CLEVELAND — The family of Tamir Rice held a rally on Friday afternoon in downtown Cleveland to renew their call for justice in the case of the 12-year-old boy who was fatally shot by Cleveland police in 2014.
The "Tamir's Rally for Justice" comes just weeks after the Justice Department announced it would not bring federal criminal charges against two Cleveland police officers.
"Please come out and join us in demanding and pursuing justice for Tamir. Trump’s DoJ ran out the clock on Tamir Rice’s case, but we’re never giving up on #JusticeForTamir. With a new administration we get a new DoJ, so we are renewing our hope and continuing the struggle. Join us in these next steps in person or online. Join us to relaunch Tamir's Campaign for Justice @justice4Tamir, because #BlackLivesMatter and Tamir's life mattered," organizers wrote on their Facebook page.
Speakers and organizers will be joining us from around the country --Houston, Minneapolis, Louisville, LA, Kentucky.
In closing the case in December, the Justice Department stated that video of the Rice shooting was of too poor a quality for prosecutors to conclusively establish what had happened.
According to Rice's family and its legal team, the Justice Department "held the request for two years, ignored recommendations of career prosecutors, eventually denying the request, but took another year before officially closing the case. As a consequence, the DoJ “ran out the clock” on one method of obtaining justice at the federal level."
Rice's family and legal team have sent the Justice Department a letter demanding an account of the dropped case, reasons for lack of notification of the victim’s family, and 'other mishandlings' of the case.
You can watch the rally in the player below:
The high-profile shooting helped galvanize the Black Lives Matter movement and that became part of the national dialogue about police use of force against minorities, including children. The decision, revealed in a lengthy statement, does not condone the officers' actions but rather says the cumulative evidence was not enough to support a federal criminal civil rights prosecution.
Tamir was playing with a pellet gun outside a recreation center in Cleveland on Nov. 22, 2014, when he was shot and killed by Officer Timothy Loehmann, who is white, seconds after Loehmann and his partner, Officer Frank Garmback, arrived at the scene. The officers were called to the recreation center after a man drinking beer and waiting for a bus had called 911 to report that a "guy" was pointing a gun at people. The caller told a 911 dispatcher that it was probably a juvenile and the gun might be "fake," though that information was never relayed to the officers.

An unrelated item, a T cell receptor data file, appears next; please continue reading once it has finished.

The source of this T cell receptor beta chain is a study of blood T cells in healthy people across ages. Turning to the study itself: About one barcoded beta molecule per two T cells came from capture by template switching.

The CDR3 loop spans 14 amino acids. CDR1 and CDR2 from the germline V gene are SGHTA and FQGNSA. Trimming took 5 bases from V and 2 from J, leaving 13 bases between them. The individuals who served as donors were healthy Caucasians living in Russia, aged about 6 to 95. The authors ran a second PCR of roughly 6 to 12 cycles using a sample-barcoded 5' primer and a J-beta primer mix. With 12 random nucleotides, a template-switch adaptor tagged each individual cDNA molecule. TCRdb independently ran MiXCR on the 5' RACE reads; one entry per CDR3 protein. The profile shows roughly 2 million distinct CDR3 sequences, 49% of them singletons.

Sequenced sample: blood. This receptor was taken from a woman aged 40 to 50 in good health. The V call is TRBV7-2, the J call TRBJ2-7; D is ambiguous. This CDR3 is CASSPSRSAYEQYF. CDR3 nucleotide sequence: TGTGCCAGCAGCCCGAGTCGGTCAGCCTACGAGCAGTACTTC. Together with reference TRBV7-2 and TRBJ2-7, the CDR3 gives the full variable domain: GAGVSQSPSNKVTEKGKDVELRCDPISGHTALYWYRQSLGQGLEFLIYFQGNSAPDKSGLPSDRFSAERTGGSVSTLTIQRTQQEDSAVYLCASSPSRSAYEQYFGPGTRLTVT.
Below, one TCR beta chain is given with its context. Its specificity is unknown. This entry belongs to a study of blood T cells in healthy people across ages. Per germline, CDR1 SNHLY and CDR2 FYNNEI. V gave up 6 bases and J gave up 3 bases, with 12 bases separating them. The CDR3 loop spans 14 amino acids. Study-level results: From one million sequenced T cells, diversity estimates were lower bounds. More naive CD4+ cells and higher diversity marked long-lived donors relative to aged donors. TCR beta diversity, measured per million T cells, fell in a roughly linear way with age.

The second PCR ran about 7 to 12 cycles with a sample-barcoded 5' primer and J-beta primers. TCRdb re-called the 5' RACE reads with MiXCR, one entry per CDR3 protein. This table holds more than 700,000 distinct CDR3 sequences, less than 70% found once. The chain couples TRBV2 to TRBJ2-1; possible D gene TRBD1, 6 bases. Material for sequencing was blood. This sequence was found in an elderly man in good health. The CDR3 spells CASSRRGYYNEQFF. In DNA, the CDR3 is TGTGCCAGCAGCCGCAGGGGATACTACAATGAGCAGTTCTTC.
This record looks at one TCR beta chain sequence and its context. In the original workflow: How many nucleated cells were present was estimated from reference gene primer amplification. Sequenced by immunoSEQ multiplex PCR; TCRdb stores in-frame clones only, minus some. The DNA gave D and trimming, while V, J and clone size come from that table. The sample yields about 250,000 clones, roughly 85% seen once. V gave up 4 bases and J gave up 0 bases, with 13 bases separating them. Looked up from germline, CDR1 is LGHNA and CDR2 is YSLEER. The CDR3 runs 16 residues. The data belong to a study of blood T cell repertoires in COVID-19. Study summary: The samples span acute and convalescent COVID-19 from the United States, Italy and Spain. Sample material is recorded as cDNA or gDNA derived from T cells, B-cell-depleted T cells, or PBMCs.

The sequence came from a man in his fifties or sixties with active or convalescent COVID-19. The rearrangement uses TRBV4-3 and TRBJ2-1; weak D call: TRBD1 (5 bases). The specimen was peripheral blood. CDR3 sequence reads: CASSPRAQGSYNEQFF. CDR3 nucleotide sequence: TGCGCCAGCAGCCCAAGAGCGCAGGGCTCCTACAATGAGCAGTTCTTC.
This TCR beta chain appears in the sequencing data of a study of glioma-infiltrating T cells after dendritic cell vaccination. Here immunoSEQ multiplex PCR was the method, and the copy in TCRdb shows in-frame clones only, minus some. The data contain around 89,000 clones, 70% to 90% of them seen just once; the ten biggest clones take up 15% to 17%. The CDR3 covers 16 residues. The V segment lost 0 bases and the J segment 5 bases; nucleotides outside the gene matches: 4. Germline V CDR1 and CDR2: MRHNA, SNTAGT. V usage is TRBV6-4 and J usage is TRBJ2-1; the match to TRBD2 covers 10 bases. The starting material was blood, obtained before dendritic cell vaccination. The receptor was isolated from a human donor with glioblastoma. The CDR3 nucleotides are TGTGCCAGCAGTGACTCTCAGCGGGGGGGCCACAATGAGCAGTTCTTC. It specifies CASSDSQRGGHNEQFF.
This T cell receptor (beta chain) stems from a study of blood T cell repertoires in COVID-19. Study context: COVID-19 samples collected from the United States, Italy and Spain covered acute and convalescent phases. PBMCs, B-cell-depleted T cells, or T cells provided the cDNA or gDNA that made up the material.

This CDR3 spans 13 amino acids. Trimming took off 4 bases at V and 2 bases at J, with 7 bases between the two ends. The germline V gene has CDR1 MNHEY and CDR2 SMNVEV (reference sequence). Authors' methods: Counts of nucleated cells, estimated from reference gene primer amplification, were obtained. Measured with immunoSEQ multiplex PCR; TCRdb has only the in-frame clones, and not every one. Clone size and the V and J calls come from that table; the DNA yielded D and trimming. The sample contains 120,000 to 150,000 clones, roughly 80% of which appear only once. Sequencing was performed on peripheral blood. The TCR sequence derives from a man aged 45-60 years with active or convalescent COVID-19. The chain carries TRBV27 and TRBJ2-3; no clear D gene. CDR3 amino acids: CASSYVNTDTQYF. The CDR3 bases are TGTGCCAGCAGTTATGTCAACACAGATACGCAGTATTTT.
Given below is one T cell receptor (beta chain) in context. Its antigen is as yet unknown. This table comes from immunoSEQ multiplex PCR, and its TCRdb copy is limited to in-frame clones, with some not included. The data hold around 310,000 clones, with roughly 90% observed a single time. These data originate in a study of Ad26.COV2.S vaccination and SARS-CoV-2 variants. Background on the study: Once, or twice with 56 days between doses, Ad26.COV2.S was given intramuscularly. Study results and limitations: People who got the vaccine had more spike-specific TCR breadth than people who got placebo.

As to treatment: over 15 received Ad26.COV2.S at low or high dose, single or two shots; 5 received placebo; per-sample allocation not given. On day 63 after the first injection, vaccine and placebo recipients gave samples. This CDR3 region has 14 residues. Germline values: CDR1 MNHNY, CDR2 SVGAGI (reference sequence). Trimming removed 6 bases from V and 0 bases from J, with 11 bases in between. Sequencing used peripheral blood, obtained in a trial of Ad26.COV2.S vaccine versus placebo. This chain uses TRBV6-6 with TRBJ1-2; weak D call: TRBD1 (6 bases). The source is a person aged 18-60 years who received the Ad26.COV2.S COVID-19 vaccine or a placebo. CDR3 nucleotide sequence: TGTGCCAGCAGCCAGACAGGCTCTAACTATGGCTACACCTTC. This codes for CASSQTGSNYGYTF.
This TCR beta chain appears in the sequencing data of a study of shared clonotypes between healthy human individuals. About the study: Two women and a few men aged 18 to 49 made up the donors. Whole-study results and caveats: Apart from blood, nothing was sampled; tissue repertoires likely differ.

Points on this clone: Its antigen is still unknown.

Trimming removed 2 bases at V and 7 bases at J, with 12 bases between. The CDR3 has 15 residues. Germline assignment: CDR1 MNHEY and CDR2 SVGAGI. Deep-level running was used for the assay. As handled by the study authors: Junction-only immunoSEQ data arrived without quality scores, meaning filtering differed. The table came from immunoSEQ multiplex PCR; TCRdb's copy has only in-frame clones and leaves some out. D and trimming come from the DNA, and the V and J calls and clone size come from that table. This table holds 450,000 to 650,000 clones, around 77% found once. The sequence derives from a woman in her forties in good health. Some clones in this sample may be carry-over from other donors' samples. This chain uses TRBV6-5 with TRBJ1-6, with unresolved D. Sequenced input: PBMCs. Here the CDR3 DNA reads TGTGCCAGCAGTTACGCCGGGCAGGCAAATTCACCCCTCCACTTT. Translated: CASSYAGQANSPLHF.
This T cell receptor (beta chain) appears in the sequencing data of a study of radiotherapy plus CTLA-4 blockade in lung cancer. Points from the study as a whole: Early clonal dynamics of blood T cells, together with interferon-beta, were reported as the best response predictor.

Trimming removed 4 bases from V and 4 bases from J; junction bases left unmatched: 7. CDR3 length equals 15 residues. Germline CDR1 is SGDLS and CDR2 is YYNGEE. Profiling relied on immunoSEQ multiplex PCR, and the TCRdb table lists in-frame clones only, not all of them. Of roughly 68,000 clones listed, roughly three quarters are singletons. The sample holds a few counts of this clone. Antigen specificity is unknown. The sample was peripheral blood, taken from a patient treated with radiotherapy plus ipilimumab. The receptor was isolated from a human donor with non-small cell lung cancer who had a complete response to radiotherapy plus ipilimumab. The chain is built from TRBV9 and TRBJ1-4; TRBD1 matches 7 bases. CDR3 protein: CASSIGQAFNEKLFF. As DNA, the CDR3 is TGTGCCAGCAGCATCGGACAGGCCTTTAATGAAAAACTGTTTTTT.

To bring federal civil rights charges in cases like these, the Justice Department must prove that an officer's actions willfully broke the law rather than being the result of a mistake, negligence or bad judgment. It has been a consistently tough burden for federal prosecutors to meet across both Democratic and Republican administrations, with the Justice Department declining criminal charges against police officers in other high-profile cases in recent years, including in the deaths of Eric Garner in New York City and Michael Brown in Ferguson, Missouri.
In this case, the Justice Department said poor-quality surveillance video recorded in the area where the shooting took place prevented prosecutors from being able to conclusively determine whether Rice was or was not reaching for his toy gun just prior to being shot. The two officers who were investigated told authorities soon after the shooting that Rice was reaching for his toy weapon prior to being shot and was given multiple commands to show his hands.
But the video reviewed by federal prosecutors makes the sequence of events less clear. The grainy time-lapse video, which has no audio, "does not show detail or perspective" and the camera's view is obstructed by a police patrol car, prosecutors said. In addition, they said, though the positioning of the boy's arms suggests they were in the vicinity of his waist, "his hands are not visible in the video and it cannot be determined from the video what he was doing."
The Justice Department says seven use-of-force experts — three retained by the family, four by local authorities — reviewed the recording, but the poor quality of the video on which they relied and their "conflicting opinions added little to the case." The experts used by the family said the shooting was unreasonable while the four others said that it was reasonable.
The New York Times reported in October that the department had effectively shut down the investigation, but last month's announcement made it official.
Inconsistent witness statements also complicated any prosecution, and neither person said they saw exactly what Rice was doing just before the shooting, according to the Justice Department.
Editor's Note: The below story aired on December 29, 2020